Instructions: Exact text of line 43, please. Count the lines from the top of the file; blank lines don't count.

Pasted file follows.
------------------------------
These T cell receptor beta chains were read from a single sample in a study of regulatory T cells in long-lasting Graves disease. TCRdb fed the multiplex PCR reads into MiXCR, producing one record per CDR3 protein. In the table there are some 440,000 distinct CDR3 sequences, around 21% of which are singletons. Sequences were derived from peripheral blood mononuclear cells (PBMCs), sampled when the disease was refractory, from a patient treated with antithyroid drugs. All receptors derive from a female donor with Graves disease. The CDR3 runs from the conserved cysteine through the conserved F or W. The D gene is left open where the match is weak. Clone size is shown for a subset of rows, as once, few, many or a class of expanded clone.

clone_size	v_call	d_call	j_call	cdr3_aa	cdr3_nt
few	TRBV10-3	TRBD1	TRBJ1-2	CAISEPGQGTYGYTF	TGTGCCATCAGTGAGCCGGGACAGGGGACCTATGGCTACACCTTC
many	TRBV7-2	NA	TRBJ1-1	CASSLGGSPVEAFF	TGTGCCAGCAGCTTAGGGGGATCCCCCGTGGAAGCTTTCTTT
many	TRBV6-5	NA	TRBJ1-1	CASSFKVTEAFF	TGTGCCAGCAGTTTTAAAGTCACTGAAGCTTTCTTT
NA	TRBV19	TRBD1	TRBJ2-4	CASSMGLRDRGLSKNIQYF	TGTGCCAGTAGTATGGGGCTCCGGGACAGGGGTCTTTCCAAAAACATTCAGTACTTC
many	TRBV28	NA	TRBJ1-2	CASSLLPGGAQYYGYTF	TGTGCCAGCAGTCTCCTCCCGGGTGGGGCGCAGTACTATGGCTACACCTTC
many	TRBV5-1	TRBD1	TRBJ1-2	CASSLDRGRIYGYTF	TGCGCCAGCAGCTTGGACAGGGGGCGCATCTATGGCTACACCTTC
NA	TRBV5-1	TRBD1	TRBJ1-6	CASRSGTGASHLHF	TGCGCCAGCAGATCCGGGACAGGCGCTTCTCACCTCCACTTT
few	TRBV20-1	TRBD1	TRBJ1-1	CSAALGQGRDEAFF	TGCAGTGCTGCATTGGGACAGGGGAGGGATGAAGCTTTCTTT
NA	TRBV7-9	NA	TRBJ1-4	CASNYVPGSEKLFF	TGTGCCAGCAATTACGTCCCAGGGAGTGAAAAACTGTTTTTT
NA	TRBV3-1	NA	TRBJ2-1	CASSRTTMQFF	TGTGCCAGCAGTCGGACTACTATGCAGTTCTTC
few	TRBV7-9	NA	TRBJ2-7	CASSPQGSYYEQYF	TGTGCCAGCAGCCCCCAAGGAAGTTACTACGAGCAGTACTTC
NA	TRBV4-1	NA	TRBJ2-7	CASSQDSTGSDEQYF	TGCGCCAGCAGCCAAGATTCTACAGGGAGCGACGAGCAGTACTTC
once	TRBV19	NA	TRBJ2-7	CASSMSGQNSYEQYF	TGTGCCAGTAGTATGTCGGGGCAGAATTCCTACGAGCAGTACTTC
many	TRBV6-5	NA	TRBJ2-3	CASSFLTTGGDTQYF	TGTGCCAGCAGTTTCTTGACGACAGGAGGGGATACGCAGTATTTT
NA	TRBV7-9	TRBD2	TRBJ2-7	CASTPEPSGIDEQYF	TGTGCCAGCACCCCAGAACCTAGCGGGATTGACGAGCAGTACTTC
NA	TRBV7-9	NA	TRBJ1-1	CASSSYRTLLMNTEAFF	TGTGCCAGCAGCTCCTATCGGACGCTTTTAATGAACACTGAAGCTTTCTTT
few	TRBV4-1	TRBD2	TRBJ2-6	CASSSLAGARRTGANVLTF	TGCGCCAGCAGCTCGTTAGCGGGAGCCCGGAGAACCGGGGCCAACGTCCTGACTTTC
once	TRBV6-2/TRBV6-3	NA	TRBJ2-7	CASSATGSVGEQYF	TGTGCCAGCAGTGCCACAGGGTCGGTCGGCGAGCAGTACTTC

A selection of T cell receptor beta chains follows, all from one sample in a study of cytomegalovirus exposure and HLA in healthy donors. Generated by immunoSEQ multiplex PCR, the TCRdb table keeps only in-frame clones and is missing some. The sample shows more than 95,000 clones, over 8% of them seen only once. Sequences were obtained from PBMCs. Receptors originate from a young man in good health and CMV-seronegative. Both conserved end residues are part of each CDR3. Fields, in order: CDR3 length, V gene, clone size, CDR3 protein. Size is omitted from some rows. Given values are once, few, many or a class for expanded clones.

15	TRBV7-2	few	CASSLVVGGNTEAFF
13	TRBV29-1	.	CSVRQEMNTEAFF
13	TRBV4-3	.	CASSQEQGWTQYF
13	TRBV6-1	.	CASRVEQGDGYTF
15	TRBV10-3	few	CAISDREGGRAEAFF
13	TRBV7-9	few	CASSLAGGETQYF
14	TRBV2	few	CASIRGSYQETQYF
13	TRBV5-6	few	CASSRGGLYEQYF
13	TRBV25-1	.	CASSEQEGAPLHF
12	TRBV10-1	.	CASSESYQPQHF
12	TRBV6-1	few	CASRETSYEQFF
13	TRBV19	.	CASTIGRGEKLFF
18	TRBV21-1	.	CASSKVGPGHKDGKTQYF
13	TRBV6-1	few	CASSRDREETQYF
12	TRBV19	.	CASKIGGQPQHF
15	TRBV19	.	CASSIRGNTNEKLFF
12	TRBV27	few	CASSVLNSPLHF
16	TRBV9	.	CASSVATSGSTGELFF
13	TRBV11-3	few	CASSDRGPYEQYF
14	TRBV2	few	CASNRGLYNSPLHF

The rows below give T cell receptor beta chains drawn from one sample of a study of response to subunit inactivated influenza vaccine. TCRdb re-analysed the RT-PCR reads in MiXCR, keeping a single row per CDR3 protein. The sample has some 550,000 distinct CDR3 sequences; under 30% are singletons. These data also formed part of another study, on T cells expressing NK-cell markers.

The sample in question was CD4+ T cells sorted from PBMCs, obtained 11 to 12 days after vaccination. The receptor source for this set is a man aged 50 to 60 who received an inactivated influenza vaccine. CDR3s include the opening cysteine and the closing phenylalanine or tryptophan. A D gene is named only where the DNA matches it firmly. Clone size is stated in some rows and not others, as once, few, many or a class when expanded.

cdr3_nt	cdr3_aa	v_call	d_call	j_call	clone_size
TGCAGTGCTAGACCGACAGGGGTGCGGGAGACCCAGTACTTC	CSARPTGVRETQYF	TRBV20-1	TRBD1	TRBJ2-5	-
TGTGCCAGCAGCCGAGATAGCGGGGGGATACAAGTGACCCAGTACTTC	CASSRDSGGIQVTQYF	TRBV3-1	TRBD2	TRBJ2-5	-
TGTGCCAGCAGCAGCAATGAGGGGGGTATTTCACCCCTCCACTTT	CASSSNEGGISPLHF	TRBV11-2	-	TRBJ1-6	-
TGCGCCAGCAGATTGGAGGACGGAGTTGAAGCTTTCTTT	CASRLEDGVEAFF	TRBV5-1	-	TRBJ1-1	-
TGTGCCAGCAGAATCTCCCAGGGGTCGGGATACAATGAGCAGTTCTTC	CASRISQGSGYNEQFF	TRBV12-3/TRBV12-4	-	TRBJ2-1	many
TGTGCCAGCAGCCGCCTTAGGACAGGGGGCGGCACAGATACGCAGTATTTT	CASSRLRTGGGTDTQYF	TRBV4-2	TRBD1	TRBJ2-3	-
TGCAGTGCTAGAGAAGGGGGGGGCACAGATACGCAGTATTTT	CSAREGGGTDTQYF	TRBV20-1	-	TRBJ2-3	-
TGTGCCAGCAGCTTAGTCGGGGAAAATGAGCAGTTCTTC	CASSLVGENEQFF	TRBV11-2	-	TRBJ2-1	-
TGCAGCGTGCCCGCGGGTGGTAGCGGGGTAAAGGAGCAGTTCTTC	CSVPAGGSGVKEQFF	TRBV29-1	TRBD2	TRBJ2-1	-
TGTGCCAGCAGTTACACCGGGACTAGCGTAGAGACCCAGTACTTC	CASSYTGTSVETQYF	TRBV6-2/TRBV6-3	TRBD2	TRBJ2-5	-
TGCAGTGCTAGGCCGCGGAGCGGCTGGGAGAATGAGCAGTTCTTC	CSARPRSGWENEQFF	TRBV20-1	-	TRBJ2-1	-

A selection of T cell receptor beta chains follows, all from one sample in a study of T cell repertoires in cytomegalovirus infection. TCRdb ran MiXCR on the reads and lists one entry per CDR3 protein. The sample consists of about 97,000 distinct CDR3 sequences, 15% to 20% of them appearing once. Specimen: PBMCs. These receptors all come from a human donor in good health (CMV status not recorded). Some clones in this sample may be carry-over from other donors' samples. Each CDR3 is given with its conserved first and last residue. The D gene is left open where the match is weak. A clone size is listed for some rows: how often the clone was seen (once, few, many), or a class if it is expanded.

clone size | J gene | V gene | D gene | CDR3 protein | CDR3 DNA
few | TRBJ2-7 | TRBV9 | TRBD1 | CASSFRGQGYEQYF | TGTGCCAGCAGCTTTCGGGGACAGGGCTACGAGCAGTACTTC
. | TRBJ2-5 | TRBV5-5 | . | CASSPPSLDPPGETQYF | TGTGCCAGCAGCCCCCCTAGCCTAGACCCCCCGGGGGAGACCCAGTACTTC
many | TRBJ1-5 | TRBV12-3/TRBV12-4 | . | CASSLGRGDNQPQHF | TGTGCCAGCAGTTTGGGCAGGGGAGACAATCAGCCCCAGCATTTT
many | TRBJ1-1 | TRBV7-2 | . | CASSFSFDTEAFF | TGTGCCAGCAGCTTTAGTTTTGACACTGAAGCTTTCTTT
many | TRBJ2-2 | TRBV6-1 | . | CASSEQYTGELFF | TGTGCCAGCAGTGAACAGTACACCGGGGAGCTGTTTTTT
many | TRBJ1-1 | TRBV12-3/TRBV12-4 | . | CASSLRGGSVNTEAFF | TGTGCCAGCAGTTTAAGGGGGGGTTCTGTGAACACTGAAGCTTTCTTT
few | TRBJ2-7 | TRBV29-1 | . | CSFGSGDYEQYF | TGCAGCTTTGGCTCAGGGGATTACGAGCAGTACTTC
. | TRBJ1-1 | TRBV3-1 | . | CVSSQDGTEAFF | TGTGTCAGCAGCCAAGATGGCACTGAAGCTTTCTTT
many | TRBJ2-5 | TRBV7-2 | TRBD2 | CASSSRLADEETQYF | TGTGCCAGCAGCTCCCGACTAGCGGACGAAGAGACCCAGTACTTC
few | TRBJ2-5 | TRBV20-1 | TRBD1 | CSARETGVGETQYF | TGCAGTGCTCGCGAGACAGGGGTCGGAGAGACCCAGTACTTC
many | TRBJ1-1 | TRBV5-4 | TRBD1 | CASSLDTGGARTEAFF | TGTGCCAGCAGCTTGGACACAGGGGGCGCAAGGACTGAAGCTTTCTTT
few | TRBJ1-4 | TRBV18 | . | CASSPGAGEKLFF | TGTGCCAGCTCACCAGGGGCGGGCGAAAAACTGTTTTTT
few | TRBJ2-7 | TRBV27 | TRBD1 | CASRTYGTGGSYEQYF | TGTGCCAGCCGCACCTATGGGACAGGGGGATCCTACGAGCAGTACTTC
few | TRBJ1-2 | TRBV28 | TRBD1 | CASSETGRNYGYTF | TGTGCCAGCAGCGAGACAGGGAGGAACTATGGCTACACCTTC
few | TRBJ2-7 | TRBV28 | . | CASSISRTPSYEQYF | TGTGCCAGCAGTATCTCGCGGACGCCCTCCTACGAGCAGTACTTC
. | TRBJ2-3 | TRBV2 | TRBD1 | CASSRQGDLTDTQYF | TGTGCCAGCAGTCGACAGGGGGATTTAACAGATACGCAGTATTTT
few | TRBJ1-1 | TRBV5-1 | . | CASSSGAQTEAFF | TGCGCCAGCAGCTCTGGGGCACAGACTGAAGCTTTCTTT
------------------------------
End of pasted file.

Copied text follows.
The sample in question was CD4+ T cells sorted from PBMCs, obtained 11 to 12 days after vaccination. The receptor source for this set is a man aged 50 to 60 who received an inactivated influenza vaccine. CDR3s include the opening cysteine and the closing phenylalanine or tryptophan. A D gene is named only where the DNA matches it firmly. Clone size is stated in some rows and not others, as once, few, many or a class when expanded.